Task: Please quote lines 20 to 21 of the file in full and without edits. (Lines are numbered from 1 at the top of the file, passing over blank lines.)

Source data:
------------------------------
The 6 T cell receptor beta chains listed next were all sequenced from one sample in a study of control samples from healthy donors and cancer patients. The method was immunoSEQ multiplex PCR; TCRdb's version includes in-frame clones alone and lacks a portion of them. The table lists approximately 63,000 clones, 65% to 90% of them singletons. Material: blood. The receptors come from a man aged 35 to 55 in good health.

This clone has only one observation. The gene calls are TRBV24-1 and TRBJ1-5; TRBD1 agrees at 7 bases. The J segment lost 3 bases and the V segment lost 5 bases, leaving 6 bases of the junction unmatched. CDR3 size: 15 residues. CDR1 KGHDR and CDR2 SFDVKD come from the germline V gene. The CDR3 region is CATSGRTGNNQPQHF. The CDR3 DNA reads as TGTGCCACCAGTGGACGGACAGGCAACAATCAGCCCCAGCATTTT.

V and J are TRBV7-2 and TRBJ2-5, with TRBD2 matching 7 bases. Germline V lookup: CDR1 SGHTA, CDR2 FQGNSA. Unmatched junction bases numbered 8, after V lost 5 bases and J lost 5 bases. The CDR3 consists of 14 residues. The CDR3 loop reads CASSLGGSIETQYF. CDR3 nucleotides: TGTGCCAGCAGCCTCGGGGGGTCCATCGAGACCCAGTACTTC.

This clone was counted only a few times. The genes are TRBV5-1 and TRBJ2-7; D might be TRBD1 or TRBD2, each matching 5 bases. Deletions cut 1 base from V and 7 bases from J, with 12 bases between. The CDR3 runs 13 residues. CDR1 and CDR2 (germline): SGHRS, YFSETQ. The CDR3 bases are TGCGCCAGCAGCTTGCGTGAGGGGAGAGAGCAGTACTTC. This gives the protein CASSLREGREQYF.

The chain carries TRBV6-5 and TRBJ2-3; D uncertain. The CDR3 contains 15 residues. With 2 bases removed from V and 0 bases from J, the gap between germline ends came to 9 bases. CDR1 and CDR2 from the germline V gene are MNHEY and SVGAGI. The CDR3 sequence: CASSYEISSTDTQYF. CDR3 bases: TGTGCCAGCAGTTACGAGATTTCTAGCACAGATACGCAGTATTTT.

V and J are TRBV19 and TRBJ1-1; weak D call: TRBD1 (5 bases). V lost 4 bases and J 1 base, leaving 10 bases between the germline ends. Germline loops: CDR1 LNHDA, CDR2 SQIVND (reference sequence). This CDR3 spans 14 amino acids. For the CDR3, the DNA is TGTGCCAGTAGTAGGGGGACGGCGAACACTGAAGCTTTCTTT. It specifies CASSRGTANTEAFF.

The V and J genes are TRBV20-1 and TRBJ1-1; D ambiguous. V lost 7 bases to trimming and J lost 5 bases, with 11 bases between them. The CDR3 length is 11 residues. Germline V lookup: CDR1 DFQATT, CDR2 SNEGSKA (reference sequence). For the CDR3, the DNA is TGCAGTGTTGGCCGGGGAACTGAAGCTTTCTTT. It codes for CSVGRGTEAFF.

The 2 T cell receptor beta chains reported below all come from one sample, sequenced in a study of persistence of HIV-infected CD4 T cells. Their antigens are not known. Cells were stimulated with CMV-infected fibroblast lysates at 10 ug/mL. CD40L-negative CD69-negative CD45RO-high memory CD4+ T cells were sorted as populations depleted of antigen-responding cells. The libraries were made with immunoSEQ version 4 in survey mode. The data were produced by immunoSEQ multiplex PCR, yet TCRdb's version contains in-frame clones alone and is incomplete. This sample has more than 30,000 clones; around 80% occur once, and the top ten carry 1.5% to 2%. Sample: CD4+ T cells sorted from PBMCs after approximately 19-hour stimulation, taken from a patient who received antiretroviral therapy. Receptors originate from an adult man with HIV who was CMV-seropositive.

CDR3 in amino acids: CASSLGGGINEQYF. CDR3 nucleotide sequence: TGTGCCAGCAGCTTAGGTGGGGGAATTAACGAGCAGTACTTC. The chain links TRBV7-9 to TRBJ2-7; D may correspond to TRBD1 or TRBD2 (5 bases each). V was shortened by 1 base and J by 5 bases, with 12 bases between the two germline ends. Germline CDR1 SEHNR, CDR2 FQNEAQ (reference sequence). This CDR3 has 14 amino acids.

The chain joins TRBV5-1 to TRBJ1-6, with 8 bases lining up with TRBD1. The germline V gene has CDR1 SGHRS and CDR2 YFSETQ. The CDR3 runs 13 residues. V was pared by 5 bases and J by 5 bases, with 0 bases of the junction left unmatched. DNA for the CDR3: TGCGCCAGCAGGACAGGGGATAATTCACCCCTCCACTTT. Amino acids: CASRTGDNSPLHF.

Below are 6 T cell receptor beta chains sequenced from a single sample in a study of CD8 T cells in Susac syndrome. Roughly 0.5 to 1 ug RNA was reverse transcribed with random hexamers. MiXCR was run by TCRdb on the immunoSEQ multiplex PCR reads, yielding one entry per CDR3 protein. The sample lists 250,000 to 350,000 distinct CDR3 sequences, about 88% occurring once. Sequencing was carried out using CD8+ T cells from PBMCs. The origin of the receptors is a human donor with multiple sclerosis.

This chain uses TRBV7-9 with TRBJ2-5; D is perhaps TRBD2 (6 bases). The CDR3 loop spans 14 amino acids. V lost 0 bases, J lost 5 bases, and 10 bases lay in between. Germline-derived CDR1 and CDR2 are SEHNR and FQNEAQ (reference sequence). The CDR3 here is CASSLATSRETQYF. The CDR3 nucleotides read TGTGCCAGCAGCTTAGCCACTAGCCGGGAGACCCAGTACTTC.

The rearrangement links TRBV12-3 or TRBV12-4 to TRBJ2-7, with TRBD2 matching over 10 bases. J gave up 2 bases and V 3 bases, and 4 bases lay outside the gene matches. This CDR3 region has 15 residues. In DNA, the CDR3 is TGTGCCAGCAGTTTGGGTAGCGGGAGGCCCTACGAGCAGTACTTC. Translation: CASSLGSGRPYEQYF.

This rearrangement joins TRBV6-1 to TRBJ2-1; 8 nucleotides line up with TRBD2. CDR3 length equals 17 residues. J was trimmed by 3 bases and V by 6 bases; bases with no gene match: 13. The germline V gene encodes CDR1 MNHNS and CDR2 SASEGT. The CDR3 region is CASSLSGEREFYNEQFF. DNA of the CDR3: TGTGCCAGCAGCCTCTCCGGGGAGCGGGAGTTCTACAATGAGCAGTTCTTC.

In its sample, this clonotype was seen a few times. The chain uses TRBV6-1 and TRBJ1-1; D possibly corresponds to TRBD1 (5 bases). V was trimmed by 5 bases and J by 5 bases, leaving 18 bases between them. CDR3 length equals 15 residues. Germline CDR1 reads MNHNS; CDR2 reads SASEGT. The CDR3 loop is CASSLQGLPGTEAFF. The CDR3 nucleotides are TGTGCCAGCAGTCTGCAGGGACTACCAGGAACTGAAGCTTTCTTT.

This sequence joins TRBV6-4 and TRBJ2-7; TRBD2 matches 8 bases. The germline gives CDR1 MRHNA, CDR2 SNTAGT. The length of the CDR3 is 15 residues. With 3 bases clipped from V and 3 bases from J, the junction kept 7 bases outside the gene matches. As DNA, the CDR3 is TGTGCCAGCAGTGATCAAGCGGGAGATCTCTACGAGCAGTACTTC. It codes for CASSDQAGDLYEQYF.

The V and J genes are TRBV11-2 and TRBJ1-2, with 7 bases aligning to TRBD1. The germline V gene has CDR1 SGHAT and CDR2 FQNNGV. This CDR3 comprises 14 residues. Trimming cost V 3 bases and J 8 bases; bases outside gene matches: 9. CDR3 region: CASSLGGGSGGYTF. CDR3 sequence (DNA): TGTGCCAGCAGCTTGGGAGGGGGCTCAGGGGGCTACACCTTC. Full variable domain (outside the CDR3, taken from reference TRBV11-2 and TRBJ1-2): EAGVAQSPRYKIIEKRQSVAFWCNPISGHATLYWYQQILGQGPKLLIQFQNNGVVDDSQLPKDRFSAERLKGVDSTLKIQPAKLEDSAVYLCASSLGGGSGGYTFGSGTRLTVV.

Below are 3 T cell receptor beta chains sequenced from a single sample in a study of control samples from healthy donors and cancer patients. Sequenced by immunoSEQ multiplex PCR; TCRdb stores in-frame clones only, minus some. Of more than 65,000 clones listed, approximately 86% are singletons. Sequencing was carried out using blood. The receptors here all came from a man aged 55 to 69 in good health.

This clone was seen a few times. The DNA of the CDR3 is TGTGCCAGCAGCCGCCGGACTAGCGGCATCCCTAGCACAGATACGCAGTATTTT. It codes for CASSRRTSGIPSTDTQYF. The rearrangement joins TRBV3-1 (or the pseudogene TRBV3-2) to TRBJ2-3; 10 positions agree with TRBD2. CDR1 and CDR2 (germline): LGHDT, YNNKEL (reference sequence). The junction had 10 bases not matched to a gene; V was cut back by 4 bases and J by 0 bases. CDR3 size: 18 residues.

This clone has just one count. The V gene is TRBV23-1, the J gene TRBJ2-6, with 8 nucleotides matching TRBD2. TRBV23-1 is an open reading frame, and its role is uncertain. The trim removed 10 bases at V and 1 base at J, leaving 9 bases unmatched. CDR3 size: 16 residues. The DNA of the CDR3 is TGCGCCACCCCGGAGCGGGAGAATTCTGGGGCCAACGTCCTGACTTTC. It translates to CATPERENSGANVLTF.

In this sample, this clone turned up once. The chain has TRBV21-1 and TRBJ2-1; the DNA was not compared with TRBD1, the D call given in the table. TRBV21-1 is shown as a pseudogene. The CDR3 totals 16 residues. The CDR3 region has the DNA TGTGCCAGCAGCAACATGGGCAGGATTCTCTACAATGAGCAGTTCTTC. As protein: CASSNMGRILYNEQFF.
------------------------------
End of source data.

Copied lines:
This clone has just one count. The V gene is TRBV23-1, the J gene TRBJ2-6, with 8 nucleotides matching TRBD2. TRBV23-1 is an open reading frame, and its role is uncertain. The trim removed 10 bases at V and 1 base at J, leaving 9 bases unmatched. CDR3 size: 16 residues. The DNA of the CDR3 is TGCGCCACCCCGGAGCGGGAGAATTCTGGGGCCAACGTCCTGACTTTC. It translates to CATPERENSGANVLTF.

In this sample, this clone turned up once. The chain has TRBV21-1 and TRBJ2-1; the DNA was not compared with TRBD1, the D call given in the table. TRBV21-1 is shown as a pseudogene. The CDR3 totals 16 residues. The CDR3 region has the DNA TGTGCCAGCAGCAACATGGGCAGGATTCTCTACAATGAGCAGTTCTTC. As protein: CASSNMGRILYNEQFF.